Foreword: Marion Meade
Cover: Natalie Ascencios
Publisher: Roaring Forties Press
Year: 2013 (2nd edition), 2005 (1st edition)
Format: Softcover & E-Book
Pages: 148, Illustrated with photos and maps
Order: Publisher | Amazon | Barnes & Noble | Indiebound | Signed by Kevin Fitzpatrick
Take a journey into the city of theaters, bars, and hotel rooms where Dorothy Parker sharpened her wit, polished her writing, and captured the edgy mood of her times. This eye-opening volume explores Mrs. Parker’s favorite salons and saloons as well as her homes and offices (most of them still intact); charts her colorful career and intense private life; and recounts her political activism, theatrical exploits, and final years.
Of her hometown, Dorothy Parker wrote, “I take New York personally. I am, in fact, somewhat annoyingly tender about it. A silver cord ties me tight to my city.” Readers of A Journey into Dorothy Parker’s New York will learn why. Exploring more than 100 locations associated with the celebrated wit, poet, and critic, it provides an in-depth look at how Manhattan influenced Parker and how the writer held sway over her favorite city.
This unique book is a guide to Mrs. Parker’s glorious speakeasies, her haunts, the places where she wrote, and the apartments where she lived, loved, and even died. As Broadway’s first female drama critic, Mrs. Parker’s stinging reviews are still enjoyable eight decades later. One chapter is devoted to the theaters where she reserved an aisle seat; visit the lobby where she famously remarked of Katharine Hepburn, “She ran the gamut of emotions, from A to B.”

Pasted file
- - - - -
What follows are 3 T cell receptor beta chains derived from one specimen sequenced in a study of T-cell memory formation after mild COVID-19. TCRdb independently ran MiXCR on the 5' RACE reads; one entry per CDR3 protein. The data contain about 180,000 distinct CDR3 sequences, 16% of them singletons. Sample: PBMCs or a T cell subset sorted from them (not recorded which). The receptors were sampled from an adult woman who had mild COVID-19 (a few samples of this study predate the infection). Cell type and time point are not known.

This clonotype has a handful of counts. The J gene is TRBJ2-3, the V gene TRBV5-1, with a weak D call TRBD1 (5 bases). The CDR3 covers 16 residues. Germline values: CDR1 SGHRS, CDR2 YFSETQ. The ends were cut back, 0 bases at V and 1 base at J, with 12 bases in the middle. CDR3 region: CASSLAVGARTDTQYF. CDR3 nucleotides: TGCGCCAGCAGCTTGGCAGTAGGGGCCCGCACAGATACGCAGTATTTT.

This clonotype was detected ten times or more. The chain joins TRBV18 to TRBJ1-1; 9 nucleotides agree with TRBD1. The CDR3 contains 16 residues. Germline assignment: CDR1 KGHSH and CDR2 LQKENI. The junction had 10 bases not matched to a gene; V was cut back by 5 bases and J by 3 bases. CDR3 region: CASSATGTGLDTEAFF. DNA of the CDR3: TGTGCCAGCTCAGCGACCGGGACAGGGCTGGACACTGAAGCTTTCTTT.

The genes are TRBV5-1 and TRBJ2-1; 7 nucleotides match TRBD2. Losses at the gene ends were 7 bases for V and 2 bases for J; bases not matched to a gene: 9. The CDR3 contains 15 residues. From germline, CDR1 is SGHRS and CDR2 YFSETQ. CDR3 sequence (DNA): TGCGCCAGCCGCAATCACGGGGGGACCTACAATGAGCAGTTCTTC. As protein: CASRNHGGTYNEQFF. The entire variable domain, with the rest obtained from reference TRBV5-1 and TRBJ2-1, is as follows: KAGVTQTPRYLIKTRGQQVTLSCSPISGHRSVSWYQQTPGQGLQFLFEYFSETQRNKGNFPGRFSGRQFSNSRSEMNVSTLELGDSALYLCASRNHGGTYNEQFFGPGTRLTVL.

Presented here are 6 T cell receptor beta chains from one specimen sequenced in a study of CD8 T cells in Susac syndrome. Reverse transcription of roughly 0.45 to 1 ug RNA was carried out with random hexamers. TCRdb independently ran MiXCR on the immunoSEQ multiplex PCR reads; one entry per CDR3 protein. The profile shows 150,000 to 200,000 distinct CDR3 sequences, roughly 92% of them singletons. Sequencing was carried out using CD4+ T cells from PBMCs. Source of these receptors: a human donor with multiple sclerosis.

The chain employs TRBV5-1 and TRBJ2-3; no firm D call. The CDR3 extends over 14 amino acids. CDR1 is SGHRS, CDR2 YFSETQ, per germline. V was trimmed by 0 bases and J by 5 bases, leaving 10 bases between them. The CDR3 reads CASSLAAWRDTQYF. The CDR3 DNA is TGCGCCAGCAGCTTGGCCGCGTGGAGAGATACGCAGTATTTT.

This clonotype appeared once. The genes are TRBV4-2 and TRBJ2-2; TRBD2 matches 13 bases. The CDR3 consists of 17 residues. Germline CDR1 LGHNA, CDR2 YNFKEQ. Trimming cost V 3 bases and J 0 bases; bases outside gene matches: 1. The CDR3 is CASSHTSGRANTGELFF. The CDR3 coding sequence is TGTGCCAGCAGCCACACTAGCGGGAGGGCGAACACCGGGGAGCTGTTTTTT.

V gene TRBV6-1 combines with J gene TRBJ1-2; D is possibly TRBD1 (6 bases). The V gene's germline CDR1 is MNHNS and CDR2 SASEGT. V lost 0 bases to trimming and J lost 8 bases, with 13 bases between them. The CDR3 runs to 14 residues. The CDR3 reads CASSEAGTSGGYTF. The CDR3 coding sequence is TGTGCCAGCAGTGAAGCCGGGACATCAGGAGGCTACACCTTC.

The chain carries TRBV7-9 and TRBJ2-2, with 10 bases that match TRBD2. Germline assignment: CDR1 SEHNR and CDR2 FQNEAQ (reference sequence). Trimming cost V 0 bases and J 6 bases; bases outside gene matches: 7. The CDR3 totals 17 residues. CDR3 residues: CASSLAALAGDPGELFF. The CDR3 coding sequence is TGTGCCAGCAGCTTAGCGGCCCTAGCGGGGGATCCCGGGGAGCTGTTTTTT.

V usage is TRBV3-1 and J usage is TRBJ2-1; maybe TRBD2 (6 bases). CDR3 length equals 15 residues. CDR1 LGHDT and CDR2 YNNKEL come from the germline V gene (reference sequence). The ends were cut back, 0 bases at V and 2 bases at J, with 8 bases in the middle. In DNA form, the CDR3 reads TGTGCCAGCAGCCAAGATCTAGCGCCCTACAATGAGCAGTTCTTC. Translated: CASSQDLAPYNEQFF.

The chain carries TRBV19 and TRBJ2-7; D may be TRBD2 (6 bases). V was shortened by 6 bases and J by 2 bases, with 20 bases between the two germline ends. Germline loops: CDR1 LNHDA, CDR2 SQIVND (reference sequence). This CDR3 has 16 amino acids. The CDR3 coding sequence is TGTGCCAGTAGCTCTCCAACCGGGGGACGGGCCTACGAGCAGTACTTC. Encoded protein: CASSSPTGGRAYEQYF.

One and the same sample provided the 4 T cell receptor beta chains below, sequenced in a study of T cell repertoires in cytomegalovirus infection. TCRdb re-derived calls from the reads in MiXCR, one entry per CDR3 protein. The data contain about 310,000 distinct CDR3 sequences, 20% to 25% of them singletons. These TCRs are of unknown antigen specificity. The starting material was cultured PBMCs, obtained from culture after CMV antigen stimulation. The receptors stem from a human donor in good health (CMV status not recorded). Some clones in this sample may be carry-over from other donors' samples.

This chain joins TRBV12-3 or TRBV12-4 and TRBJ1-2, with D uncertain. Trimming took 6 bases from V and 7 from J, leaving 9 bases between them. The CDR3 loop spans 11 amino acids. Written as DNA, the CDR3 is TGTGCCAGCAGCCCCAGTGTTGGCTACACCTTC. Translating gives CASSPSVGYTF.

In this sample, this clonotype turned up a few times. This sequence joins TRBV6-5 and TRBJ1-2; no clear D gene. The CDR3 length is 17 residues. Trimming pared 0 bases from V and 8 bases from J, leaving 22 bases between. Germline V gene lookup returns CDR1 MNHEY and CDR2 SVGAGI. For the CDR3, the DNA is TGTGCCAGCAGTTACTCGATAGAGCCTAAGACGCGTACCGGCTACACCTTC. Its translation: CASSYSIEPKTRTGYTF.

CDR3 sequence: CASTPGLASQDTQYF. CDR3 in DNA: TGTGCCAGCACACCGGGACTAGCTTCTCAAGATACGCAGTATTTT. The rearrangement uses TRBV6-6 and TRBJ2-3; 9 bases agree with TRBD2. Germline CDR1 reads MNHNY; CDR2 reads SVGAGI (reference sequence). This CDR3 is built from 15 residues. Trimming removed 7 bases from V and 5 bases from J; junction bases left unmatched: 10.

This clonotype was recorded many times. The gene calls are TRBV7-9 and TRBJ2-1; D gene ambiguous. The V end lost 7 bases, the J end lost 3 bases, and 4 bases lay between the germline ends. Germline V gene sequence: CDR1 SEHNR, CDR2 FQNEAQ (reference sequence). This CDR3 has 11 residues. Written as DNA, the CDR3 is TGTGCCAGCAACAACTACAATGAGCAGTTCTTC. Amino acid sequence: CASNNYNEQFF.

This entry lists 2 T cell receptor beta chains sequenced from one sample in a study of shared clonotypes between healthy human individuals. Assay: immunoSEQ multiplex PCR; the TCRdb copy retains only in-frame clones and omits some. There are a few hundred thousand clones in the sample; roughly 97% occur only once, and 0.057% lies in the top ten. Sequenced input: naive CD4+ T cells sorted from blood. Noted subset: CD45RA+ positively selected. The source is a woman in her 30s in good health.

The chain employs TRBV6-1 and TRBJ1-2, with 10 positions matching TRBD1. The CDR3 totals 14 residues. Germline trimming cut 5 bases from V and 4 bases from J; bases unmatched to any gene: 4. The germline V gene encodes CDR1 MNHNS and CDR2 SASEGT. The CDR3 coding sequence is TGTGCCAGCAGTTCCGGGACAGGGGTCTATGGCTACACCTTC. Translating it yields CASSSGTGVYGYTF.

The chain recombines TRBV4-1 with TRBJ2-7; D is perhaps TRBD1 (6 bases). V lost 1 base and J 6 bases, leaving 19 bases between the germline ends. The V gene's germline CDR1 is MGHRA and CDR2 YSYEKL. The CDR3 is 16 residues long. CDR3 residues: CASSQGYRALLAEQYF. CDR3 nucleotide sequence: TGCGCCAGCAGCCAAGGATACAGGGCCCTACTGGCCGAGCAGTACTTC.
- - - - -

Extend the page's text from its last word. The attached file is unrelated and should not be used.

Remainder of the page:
The new edition of A Journey into Dorothy Parker’s New York is packed with more than 150 illustrations, many rare and never published before, and updated information on all the sites. Readers can use the maps to trace the footsteps of the most celebrated member of the Algonquin Round Table across Manhattan. This book will appeal to both longtime Parker devotees and those just discovering her charms, as well as to fans of New York City. “I supposed that is the thing about New York,” Mrs. Parker wrote in 1928. “It is always a little more than you had hoped for. Each day, there, is so definitely a new day.”
The foreword is by Marion Meade, the author of Dorothy Parker: What Fresh Hell Is This? (1988) and editor of The Portable Dorothy Parker (2006).